A complex mix of cultural, legal, and social factors underlies women's property rights violations. Kenya's customary laws-largely unwritten but influential local norms that coexist with formal laws-are based on patriarchal traditions in which men inherited and largely controlled land and other property, and women were "protected" but had lesser property rights. Past practices permeate contemporary customs that deprive women of property rights and silence them when those rights are infringed. Kenya's constitution prohibits discrimination on the basis of sex, but undermines this protection by condoning discrimination under personal and customary laws. The few statutes that could advance women's property rights defer to religious and customary property laws that privilege men over women. Sexist attitudes are infused in Kenyan society: men that Human Rights Watch interviewed said that women are untrustworthy, incapable of handling property, and in need of male protection. The guise of male "protection" does not obscure the fact that stripping women of their property is a way of asserting control over women's autonomy, bodies, and labor-and enriches their "protectors."

Currently, women find it almost hopeless to pursue remedies for property rights violations. Traditional leaders and governmental authorities often ignore women's property claims and sometimes make the problems worse. Courts overlook and misinterpret family property and succession laws. Women often have little awareness of their rights and seldom have means to enforce them. Women who try to fight back are often beaten, raped, or ostracized. In response to all of this, the Kenyan government has done almost nothing: bills that could improve women's property rights have languished in parliament and government ministries have no programs to promote equal property rights. At every level, government officials shrug off this injustice, saying they do not want to interfere with culture.

As important as cultural diversity and respecting customs may be, if customs are a source of discrimination against women, they-like any other norm-must evolve. This is crucial not only for the sake of women's equality, but because there are real social consequences to depriving half the population of their property rights. International organizations have identified women's insecure property rights as contributing to low agricultural production, food shortages, underemployment, and rural poverty. In Kenya, more than half of the population lives in poverty, the economy is a disaster, and HIV/AIDS rates are high. The agricultural sector, which contributes a quarter of Kenya's gross domestic product and depends on women's labor, is stagnant. If Kenya is to meet its development aims, it must address the property inequalities that hold women back.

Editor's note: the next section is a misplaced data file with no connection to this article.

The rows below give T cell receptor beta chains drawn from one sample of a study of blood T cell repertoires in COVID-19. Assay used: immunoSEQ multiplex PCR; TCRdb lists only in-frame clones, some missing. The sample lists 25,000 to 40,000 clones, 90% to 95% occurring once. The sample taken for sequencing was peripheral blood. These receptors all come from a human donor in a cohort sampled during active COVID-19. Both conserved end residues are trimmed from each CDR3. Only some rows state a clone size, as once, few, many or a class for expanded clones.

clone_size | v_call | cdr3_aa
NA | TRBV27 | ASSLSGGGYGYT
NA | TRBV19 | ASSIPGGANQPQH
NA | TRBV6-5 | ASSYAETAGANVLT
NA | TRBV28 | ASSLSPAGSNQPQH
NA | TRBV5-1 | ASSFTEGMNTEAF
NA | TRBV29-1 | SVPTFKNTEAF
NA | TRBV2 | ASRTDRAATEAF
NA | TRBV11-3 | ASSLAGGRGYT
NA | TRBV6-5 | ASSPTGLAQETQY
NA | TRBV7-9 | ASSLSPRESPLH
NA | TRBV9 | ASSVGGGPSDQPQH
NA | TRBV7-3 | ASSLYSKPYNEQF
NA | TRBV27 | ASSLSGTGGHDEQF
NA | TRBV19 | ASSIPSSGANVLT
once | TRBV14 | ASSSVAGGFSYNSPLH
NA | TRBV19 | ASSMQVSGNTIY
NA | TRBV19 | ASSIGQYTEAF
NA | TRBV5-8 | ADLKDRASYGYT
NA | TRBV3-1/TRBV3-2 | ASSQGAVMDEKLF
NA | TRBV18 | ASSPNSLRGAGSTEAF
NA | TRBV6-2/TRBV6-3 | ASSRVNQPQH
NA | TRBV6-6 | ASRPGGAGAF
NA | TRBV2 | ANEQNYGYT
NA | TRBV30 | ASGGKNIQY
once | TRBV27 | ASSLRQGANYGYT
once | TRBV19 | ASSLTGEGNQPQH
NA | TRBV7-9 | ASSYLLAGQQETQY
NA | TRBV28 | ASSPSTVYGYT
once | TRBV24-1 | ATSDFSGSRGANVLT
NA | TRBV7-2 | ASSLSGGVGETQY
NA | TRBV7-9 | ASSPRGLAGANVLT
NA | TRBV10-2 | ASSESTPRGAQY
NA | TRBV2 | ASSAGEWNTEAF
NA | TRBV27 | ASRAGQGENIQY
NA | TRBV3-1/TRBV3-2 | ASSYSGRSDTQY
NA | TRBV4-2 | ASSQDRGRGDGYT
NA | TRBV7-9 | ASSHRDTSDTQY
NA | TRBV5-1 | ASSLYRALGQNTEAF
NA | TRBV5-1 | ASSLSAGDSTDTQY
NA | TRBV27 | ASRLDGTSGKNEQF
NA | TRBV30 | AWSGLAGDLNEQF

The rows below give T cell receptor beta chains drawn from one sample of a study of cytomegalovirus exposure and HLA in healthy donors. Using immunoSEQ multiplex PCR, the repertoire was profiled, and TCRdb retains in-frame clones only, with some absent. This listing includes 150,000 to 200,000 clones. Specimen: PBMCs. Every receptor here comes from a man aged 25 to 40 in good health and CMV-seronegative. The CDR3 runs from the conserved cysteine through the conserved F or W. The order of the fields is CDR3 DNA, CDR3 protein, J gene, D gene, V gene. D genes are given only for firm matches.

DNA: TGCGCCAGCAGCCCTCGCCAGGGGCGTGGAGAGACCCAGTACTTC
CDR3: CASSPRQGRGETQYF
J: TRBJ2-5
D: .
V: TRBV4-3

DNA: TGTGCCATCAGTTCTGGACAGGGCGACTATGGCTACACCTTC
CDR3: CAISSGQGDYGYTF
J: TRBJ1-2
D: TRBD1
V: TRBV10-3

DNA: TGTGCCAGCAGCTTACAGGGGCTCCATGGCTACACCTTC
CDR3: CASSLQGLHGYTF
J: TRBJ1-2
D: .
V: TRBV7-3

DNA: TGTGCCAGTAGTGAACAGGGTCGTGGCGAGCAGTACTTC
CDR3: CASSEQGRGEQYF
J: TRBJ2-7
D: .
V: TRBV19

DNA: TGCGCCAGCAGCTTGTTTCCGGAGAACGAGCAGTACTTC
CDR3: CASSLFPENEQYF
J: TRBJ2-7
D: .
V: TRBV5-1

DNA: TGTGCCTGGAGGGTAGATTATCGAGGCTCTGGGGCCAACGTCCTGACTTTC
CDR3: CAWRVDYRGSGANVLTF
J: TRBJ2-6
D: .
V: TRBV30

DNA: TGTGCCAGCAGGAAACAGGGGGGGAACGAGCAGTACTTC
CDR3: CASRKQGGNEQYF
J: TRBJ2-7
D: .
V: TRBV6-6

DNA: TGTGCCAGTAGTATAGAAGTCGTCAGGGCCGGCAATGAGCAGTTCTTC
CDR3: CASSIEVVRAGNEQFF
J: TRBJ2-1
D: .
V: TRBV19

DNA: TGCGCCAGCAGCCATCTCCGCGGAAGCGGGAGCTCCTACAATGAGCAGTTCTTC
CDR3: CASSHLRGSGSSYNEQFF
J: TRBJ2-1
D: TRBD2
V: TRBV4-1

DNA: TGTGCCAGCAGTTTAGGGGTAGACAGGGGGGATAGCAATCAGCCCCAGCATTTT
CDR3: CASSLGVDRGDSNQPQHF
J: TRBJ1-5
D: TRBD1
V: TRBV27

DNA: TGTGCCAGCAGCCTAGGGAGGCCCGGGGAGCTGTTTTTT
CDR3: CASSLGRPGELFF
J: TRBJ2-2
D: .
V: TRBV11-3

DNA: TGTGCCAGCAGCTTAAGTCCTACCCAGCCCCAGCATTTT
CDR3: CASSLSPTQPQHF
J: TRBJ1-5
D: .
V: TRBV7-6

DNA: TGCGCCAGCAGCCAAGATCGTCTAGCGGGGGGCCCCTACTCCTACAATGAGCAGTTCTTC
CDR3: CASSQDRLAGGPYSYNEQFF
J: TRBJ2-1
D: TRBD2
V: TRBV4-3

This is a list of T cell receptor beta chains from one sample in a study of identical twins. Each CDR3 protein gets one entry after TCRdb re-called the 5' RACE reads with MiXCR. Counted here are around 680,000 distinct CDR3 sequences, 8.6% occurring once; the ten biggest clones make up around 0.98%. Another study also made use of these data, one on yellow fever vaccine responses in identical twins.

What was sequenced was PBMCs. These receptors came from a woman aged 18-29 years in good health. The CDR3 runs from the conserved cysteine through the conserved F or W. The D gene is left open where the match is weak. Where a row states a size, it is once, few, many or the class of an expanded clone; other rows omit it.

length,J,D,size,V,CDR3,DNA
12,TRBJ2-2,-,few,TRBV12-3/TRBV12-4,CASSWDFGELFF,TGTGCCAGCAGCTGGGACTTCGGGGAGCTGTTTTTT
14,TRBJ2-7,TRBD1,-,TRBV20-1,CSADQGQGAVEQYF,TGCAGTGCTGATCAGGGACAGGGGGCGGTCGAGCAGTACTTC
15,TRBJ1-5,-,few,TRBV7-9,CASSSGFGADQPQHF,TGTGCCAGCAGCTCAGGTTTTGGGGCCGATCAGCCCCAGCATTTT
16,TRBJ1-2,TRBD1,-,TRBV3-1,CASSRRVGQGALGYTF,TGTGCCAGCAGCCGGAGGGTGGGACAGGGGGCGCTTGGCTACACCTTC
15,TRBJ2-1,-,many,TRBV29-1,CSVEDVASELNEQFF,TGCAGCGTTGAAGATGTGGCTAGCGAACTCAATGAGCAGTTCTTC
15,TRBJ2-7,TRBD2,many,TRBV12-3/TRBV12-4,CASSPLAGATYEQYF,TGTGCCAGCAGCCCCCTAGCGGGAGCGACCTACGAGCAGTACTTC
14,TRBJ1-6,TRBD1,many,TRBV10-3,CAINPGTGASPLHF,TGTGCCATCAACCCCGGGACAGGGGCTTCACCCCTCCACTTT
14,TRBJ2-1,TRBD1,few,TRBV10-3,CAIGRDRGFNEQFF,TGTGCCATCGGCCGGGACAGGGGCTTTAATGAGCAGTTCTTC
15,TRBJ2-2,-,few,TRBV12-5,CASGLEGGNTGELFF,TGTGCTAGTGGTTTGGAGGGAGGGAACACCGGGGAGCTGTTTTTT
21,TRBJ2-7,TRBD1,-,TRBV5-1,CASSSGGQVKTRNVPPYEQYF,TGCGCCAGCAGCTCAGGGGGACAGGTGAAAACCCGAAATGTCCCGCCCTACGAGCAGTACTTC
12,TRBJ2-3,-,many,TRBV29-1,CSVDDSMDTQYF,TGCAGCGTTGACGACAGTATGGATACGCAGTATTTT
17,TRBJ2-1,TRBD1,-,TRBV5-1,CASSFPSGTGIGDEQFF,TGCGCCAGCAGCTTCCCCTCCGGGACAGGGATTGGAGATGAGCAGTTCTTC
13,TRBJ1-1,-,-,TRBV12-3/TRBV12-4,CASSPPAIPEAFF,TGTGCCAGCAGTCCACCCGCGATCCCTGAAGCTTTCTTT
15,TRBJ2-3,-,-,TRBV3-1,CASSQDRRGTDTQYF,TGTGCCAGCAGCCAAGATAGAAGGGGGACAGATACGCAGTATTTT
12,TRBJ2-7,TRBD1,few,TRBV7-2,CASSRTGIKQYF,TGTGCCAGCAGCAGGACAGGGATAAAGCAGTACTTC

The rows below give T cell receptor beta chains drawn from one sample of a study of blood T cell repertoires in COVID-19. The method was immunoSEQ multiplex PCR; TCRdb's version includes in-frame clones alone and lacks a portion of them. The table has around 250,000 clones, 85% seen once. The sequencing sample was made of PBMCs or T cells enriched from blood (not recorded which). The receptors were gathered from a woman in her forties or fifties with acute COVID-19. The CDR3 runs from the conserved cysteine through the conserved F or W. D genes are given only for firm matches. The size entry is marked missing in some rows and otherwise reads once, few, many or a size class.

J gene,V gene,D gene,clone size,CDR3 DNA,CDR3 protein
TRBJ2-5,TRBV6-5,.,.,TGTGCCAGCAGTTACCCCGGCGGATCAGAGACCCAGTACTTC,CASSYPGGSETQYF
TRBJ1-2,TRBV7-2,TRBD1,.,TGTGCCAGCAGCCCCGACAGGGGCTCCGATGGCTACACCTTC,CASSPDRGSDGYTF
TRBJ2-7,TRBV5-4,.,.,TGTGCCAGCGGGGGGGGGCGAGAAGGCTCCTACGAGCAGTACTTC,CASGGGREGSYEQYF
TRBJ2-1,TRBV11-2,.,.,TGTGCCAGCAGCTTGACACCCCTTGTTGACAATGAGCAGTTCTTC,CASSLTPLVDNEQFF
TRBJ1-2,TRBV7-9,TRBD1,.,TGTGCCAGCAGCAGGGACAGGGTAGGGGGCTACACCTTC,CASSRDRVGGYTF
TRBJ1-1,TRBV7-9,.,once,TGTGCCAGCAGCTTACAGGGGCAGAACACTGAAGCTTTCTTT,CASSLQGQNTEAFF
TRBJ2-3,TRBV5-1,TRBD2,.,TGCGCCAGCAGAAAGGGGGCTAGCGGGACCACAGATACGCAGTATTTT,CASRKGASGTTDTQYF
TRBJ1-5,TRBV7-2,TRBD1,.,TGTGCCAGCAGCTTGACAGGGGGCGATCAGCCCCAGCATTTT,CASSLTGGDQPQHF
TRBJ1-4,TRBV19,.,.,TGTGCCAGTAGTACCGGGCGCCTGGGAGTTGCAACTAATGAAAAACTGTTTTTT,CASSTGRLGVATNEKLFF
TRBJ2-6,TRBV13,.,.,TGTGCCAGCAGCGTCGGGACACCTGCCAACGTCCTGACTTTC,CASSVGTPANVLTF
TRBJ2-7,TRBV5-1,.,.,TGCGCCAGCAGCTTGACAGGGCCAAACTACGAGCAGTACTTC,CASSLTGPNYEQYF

Unequal property rights and harmful customary practices violate international law. Kenya has ratified international treaties requiring it to eliminate all forms of discrimination against women (including discrimination in marriage and family relations), guarantee equality before the law and the equal protection of the law, and ensure that women have effective remedies if their rights are violated. International law also obliges states to modify discriminatory social and cultural patterns of conduct. Kenya is violating those obligations.

With a new government in office and a new draft constitution containing provisions that would enhance women's property rights set for debate, this is a pivotal time for Kenya to confront the deep property inequalities in its society. It must develop a program of legal and institutional reforms and educational outreach initiatives that systematically eliminates obstacles to the fulfillment of women's property rights.

This report is based on more than 130 interviews conducted in Kenya in October and November 2002 and prior and subsequent research. The interviews took place in Nairobi, Kajiado district, Kisumu district, and Kiambu district. Human Rights Watch interviewed individual women and men from a variety of locations and ten ethnic groups (Kikuyu, Luhya, Luo, Kamba, Kisii, Meru, Nandi, Maasai, Maragoli, and Asian/Punjabi) as well as government officials, United Nations representatives, nongovernmental organizations (NGOs), lawyers, paralegals, academics, judges, members of law review commissions, religious officials, local traditional leaders, and donor government officials. The names of individual women and men have been changed to protect their privacy unless otherwise indicated. Other identifying information has been withheld where necessary.